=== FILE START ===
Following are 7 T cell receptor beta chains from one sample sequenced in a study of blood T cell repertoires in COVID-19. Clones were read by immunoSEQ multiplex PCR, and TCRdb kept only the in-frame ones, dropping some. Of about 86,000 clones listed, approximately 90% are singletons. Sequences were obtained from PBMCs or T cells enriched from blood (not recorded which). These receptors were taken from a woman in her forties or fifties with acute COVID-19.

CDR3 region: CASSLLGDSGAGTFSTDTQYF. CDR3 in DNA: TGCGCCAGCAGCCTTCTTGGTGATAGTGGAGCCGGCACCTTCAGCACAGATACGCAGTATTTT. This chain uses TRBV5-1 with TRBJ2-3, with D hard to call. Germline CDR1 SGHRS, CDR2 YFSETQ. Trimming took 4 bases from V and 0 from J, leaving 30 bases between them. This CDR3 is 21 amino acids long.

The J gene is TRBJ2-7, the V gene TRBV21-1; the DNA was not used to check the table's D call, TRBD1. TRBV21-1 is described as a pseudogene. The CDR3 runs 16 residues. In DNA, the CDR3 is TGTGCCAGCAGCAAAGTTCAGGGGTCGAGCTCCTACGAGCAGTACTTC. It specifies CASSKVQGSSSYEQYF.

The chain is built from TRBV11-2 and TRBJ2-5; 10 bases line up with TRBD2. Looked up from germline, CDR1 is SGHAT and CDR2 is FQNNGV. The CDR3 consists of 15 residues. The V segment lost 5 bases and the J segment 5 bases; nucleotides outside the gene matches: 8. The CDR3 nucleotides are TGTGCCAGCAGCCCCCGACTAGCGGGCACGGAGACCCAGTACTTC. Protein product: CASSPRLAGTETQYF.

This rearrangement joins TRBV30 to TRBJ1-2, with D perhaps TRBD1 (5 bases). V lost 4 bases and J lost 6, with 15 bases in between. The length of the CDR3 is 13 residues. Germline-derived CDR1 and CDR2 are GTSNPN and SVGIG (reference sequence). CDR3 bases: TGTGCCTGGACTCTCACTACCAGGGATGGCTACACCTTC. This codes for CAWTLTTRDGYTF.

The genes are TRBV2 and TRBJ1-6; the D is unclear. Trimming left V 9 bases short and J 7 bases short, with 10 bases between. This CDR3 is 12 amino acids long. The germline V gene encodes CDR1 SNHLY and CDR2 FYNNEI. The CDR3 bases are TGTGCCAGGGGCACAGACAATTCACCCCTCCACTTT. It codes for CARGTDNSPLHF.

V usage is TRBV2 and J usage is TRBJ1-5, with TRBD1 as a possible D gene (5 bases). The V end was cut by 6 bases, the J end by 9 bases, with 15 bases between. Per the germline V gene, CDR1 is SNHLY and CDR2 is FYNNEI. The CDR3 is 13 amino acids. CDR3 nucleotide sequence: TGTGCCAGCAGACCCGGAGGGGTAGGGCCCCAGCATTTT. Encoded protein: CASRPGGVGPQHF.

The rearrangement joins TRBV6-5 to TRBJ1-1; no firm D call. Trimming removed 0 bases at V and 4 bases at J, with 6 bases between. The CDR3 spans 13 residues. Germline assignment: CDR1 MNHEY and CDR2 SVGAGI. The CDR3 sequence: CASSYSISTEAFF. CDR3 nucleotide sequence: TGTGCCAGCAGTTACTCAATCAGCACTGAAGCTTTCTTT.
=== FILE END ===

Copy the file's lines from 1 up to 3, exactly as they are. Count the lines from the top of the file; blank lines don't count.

Following are 7 T cell receptor beta chains from one sample sequenced in a study of blood T cell repertoires in COVID-19. Clones were read by immunoSEQ multiplex PCR, and TCRdb kept only the in-frame ones, dropping some. Of about 86,000 clones listed, approximately 90% are singletons. Sequences were obtained from PBMCs or T cells enriched from blood (not recorded which). These receptors were taken from a woman in her forties or fifties with acute COVID-19.

CDR3 region: CASSLLGDSGAGTFSTDTQYF. CDR3 in DNA: TGCGCCAGCAGCCTTCTTGGTGATAGTGGAGCCGGCACCTTCAGCACAGATACGCAGTATTTT. This chain uses TRBV5-1 with TRBJ2-3, with D hard to call. Germline CDR1 SGHRS, CDR2 YFSETQ. Trimming took 4 bases from V and 0 from J, leaving 30 bases between them. This CDR3 is 21 amino acids long.

The J gene is TRBJ2-7, the V gene TRBV21-1; the DNA was not used to check the table's D call, TRBD1. TRBV21-1 is described as a pseudogene. The CDR3 runs 16 residues. In DNA, the CDR3 is TGTGCCAGCAGCAAAGTTCAGGGGTCGAGCTCCTACGAGCAGTACTTC. It specifies CASSKVQGSSSYEQYF.